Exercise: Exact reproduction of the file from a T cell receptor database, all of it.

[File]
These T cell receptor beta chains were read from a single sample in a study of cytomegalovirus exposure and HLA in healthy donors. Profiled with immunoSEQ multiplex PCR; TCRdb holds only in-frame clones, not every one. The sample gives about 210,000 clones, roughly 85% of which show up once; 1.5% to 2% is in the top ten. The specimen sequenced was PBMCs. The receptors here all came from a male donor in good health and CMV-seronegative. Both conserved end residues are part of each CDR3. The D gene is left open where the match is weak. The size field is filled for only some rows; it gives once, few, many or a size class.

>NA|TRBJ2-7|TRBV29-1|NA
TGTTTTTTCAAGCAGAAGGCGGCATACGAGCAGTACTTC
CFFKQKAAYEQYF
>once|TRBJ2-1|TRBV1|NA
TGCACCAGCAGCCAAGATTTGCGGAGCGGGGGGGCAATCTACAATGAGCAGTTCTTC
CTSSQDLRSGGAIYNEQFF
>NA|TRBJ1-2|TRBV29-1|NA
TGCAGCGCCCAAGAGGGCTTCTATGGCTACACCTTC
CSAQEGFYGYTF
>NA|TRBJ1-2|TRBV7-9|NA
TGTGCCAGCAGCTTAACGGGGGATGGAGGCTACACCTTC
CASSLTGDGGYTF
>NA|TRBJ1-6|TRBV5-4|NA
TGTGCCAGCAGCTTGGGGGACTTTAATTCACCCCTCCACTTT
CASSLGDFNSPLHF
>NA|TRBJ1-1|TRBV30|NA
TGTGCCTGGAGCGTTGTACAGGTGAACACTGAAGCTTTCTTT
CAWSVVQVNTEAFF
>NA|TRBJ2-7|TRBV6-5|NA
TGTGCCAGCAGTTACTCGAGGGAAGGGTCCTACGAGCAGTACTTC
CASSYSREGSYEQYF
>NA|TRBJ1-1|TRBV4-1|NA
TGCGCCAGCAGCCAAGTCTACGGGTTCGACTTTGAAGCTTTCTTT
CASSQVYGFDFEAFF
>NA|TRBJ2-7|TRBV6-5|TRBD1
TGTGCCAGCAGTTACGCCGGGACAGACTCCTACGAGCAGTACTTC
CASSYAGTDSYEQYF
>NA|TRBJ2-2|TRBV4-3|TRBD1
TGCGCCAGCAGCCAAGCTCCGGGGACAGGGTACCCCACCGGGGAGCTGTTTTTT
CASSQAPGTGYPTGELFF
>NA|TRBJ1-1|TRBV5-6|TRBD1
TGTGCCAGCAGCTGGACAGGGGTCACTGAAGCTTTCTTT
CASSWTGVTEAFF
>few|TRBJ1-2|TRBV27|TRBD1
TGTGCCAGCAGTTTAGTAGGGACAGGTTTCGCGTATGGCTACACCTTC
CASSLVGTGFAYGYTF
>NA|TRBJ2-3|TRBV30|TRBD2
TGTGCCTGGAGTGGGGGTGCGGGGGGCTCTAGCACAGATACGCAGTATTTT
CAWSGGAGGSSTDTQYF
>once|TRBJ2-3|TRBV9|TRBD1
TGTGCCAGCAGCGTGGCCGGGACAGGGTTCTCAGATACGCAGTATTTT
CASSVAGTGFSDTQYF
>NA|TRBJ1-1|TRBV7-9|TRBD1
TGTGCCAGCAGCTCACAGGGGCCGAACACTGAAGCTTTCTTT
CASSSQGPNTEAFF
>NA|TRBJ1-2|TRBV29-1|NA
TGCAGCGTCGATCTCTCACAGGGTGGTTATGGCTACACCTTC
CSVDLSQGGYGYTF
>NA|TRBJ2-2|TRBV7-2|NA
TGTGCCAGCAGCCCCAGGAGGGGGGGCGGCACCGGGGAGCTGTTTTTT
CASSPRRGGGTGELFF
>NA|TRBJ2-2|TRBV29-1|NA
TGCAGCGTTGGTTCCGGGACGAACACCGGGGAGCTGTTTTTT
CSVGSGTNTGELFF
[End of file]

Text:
These T cell receptor beta chains were read from a single sample in a study of cytomegalovirus exposure and HLA in healthy donors. Profiled with immunoSEQ multiplex PCR; TCRdb holds only in-frame clones, not every one. The sample gives about 210,000 clones, roughly 85% of which show up once; 1.5% to 2% is in the top ten. The specimen sequenced was PBMCs. The receptors here all came from a male donor in good health and CMV-seronegative. Both conserved end residues are part of each CDR3. The D gene is left open where the match is weak. The size field is filled for only some rows; it gives once, few, many or a size class.

>NA|TRBJ2-7|TRBV29-1|NA
TGTTTTTTCAAGCAGAAGGCGGCATACGAGCAGTACTTC
CFFKQKAAYEQYF
>once|TRBJ2-1|TRBV1|NA
TGCACCAGCAGCCAAGATTTGCGGAGCGGGGGGGCAATCTACAATGAGCAGTTCTTC
CTSSQDLRSGGAIYNEQFF
>NA|TRBJ1-2|TRBV29-1|NA
TGCAGCGCCCAAGAGGGCTTCTATGGCTACACCTTC
CSAQEGFYGYTF
>NA|TRBJ1-2|TRBV7-9|NA
TGTGCCAGCAGCTTAACGGGGGATGGAGGCTACACCTTC
CASSLTGDGGYTF
>NA|TRBJ1-6|TRBV5-4|NA
TGTGCCAGCAGCTTGGGGGACTTTAATTCACCCCTCCACTTT
CASSLGDFNSPLHF
>NA|TRBJ1-1|TRBV30|NA
TGTGCCTGGAGCGTTGTACAGGTGAACACTGAAGCTTTCTTT
CAWSVVQVNTEAFF
>NA|TRBJ2-7|TRBV6-5|NA
TGTGCCAGCAGTTACTCGAGGGAAGGGTCCTACGAGCAGTACTTC
CASSYSREGSYEQYF
>NA|TRBJ1-1|TRBV4-1|NA
TGCGCCAGCAGCCAAGTCTACGGGTTCGACTTTGAAGCTTTCTTT
CASSQVYGFDFEAFF
>NA|TRBJ2-7|TRBV6-5|TRBD1
TGTGCCAGCAGTTACGCCGGGACAGACTCCTACGAGCAGTACTTC
CASSYAGTDSYEQYF
>NA|TRBJ2-2|TRBV4-3|TRBD1
TGCGCCAGCAGCCAAGCTCCGGGGACAGGGTACCCCACCGGGGAGCTGTTTTTT
CASSQAPGTGYPTGELFF
>NA|TRBJ1-1|TRBV5-6|TRBD1
TGTGCCAGCAGCTGGACAGGGGTCACTGAAGCTTTCTTT
CASSWTGVTEAFF
>few|TRBJ1-2|TRBV27|TRBD1
TGTGCCAGCAGTTTAGTAGGGACAGGTTTCGCGTATGGCTACACCTTC
CASSLVGTGFAYGYTF
>NA|TRBJ2-3|TRBV30|TRBD2
TGTGCCTGGAGTGGGGGTGCGGGGGGCTCTAGCACAGATACGCAGTATTTT
CAWSGGAGGSSTDTQYF
>once|TRBJ2-3|TRBV9|TRBD1
TGTGCCAGCAGCGTGGCCGGGACAGGGTTCTCAGATACGCAGTATTTT
CASSVAGTGFSDTQYF
>NA|TRBJ1-1|TRBV7-9|TRBD1
TGTGCCAGCAGCTCACAGGGGCCGAACACTGAAGCTTTCTTT
CASSSQGPNTEAFF
>NA|TRBJ1-2|TRBV29-1|NA
TGCAGCGTCGATCTCTCACAGGGTGGTTATGGCTACACCTTC
CSVDLSQGGYGYTF
>NA|TRBJ2-2|TRBV7-2|NA
TGTGCCAGCAGCCCCAGGAGGGGGGGCGGCACCGGGGAGCTGTTTTTT
CASSPRRGGGTGELFF
>NA|TRBJ2-2|TRBV29-1|NA
TGCAGCGTTGGTTCCGGGACGAACACCGGGGAGCTGTTTTTT
CSVGSGTNTGELFF